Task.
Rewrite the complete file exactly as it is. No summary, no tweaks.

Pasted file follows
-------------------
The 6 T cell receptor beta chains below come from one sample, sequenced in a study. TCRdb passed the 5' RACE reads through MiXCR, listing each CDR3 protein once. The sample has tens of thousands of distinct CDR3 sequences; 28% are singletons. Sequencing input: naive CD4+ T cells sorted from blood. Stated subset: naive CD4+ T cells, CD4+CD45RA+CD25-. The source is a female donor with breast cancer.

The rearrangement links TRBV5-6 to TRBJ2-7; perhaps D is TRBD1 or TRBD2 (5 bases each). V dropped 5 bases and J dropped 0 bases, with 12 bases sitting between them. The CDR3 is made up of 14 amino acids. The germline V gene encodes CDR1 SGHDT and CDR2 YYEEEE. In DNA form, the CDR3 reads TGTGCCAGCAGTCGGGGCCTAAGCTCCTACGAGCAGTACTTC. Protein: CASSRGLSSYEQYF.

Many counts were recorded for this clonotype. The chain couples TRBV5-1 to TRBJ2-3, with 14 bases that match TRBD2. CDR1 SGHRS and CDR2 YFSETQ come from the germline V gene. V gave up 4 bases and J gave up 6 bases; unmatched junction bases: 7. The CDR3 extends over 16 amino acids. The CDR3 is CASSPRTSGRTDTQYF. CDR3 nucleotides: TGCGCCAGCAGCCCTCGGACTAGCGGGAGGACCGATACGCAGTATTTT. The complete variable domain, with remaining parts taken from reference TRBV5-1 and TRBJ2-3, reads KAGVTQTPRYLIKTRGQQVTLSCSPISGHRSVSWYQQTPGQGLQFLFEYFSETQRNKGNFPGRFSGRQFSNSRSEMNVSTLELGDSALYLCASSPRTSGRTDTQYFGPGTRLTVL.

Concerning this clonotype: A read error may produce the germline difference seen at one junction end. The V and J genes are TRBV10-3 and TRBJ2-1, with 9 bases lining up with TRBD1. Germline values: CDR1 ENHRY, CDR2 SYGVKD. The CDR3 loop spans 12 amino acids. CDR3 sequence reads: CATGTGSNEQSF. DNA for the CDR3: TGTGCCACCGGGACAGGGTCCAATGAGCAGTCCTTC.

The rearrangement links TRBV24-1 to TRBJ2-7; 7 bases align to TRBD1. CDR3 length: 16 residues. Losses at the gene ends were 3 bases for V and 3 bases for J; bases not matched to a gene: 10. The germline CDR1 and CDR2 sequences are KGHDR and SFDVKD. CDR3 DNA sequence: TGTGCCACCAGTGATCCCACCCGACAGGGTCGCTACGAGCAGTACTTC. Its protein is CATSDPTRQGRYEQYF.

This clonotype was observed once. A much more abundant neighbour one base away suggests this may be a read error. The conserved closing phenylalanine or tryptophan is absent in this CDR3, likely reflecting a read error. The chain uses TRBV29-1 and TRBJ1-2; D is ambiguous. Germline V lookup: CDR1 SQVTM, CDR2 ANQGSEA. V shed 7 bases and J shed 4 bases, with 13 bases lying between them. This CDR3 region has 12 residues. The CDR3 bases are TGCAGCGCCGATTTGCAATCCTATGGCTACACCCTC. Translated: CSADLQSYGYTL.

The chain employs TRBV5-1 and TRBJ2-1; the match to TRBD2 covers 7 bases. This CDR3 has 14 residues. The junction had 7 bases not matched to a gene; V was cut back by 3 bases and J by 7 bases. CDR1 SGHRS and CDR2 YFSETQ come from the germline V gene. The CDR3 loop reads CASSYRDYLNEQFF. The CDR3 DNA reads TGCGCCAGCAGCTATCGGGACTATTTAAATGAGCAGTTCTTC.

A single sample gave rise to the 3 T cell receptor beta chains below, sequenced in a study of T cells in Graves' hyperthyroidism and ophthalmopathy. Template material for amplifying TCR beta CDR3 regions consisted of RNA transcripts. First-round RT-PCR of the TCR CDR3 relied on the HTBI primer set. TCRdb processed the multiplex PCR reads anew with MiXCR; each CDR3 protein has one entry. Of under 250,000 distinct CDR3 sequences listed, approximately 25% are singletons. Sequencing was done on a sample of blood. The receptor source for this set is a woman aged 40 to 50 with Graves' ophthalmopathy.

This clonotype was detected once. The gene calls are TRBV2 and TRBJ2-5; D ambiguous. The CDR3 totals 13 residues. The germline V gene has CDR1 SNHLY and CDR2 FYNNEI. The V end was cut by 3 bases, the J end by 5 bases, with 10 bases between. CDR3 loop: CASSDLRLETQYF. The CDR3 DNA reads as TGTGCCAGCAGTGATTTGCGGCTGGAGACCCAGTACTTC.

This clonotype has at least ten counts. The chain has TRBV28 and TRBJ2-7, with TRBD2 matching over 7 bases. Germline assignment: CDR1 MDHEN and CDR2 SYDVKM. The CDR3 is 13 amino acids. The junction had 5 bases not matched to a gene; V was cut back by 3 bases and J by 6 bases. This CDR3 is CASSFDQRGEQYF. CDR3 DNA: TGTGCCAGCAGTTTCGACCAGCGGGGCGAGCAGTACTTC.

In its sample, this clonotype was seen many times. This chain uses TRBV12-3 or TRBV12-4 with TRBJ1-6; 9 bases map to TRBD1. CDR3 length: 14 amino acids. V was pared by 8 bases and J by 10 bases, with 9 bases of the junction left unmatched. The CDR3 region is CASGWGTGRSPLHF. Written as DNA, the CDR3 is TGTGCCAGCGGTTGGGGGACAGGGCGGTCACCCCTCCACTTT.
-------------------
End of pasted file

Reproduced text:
The 6 T cell receptor beta chains below come from one sample, sequenced in a study. TCRdb passed the 5' RACE reads through MiXCR, listing each CDR3 protein once. The sample has tens of thousands of distinct CDR3 sequences; 28% are singletons. Sequencing input: naive CD4+ T cells sorted from blood. Stated subset: naive CD4+ T cells, CD4+CD45RA+CD25-. The source is a female donor with breast cancer.

The rearrangement links TRBV5-6 to TRBJ2-7; perhaps D is TRBD1 or TRBD2 (5 bases each). V dropped 5 bases and J dropped 0 bases, with 12 bases sitting between them. The CDR3 is made up of 14 amino acids. The germline V gene encodes CDR1 SGHDT and CDR2 YYEEEE. In DNA form, the CDR3 reads TGTGCCAGCAGTCGGGGCCTAAGCTCCTACGAGCAGTACTTC. Protein: CASSRGLSSYEQYF.

Many counts were recorded for this clonotype. The chain couples TRBV5-1 to TRBJ2-3, with 14 bases that match TRBD2. CDR1 SGHRS and CDR2 YFSETQ come from the germline V gene. V gave up 4 bases and J gave up 6 bases; unmatched junction bases: 7. The CDR3 extends over 16 amino acids. The CDR3 is CASSPRTSGRTDTQYF. CDR3 nucleotides: TGCGCCAGCAGCCCTCGGACTAGCGGGAGGACCGATACGCAGTATTTT. The complete variable domain, with remaining parts taken from reference TRBV5-1 and TRBJ2-3, reads KAGVTQTPRYLIKTRGQQVTLSCSPISGHRSVSWYQQTPGQGLQFLFEYFSETQRNKGNFPGRFSGRQFSNSRSEMNVSTLELGDSALYLCASSPRTSGRTDTQYFGPGTRLTVL.

Concerning this clonotype: A read error may produce the germline difference seen at one junction end. The V and J genes are TRBV10-3 and TRBJ2-1, with 9 bases lining up with TRBD1. Germline values: CDR1 ENHRY, CDR2 SYGVKD. The CDR3 loop spans 12 amino acids. CDR3 sequence reads: CATGTGSNEQSF. DNA for the CDR3: TGTGCCACCGGGACAGGGTCCAATGAGCAGTCCTTC.

The rearrangement links TRBV24-1 to TRBJ2-7; 7 bases align to TRBD1. CDR3 length: 16 residues. Losses at the gene ends were 3 bases for V and 3 bases for J; bases not matched to a gene: 10. The germline CDR1 and CDR2 sequences are KGHDR and SFDVKD. CDR3 DNA sequence: TGTGCCACCAGTGATCCCACCCGACAGGGTCGCTACGAGCAGTACTTC. Its protein is CATSDPTRQGRYEQYF.

This clonotype was observed once. A much more abundant neighbour one base away suggests this may be a read error. The conserved closing phenylalanine or tryptophan is absent in this CDR3, likely reflecting a read error. The chain uses TRBV29-1 and TRBJ1-2; D is ambiguous. Germline V lookup: CDR1 SQVTM, CDR2 ANQGSEA. V shed 7 bases and J shed 4 bases, with 13 bases lying between them. This CDR3 region has 12 residues. The CDR3 bases are TGCAGCGCCGATTTGCAATCCTATGGCTACACCCTC. Translated: CSADLQSYGYTL.

The chain employs TRBV5-1 and TRBJ2-1; the match to TRBD2 covers 7 bases. This CDR3 has 14 residues. The junction had 7 bases not matched to a gene; V was cut back by 3 bases and J by 7 bases. CDR1 SGHRS and CDR2 YFSETQ come from the germline V gene. The CDR3 loop reads CASSYRDYLNEQFF. The CDR3 DNA reads TGCGCCAGCAGCTATCGGGACTATTTAAATGAGCAGTTCTTC.

A single sample gave rise to the 3 T cell receptor beta chains below, sequenced in a study of T cells in Graves' hyperthyroidism and ophthalmopathy. Template material for amplifying TCR beta CDR3 regions consisted of RNA transcripts. First-round RT-PCR of the TCR CDR3 relied on the HTBI primer set. TCRdb processed the multiplex PCR reads anew with MiXCR; each CDR3 protein has one entry. Of under 250,000 distinct CDR3 sequences listed, approximately 25% are singletons. Sequencing was done on a sample of blood. The receptor source for this set is a woman aged 40 to 50 with Graves' ophthalmopathy.

This clonotype was detected once. The gene calls are TRBV2 and TRBJ2-5; D ambiguous. The CDR3 totals 13 residues. The germline V gene has CDR1 SNHLY and CDR2 FYNNEI. The V end was cut by 3 bases, the J end by 5 bases, with 10 bases between. CDR3 loop: CASSDLRLETQYF. The CDR3 DNA reads as TGTGCCAGCAGTGATTTGCGGCTGGAGACCCAGTACTTC.

This clonotype has at least ten counts. The chain has TRBV28 and TRBJ2-7, with TRBD2 matching over 7 bases. Germline assignment: CDR1 MDHEN and CDR2 SYDVKM. The CDR3 is 13 amino acids. The junction had 5 bases not matched to a gene; V was cut back by 3 bases and J by 6 bases. This CDR3 is CASSFDQRGEQYF. CDR3 DNA: TGTGCCAGCAGTTTCGACCAGCGGGGCGAGCAGTACTTC.

In its sample, this clonotype was seen many times. This chain uses TRBV12-3 or TRBV12-4 with TRBJ1-6; 9 bases map to TRBD1. CDR3 length: 14 amino acids. V was pared by 8 bases and J by 10 bases, with 9 bases of the junction left unmatched. The CDR3 region is CASGWGTGRSPLHF. Written as DNA, the CDR3 is TGTGCCAGCGGTTGGGGGACAGGGCGGTCACCCCTCCACTTT.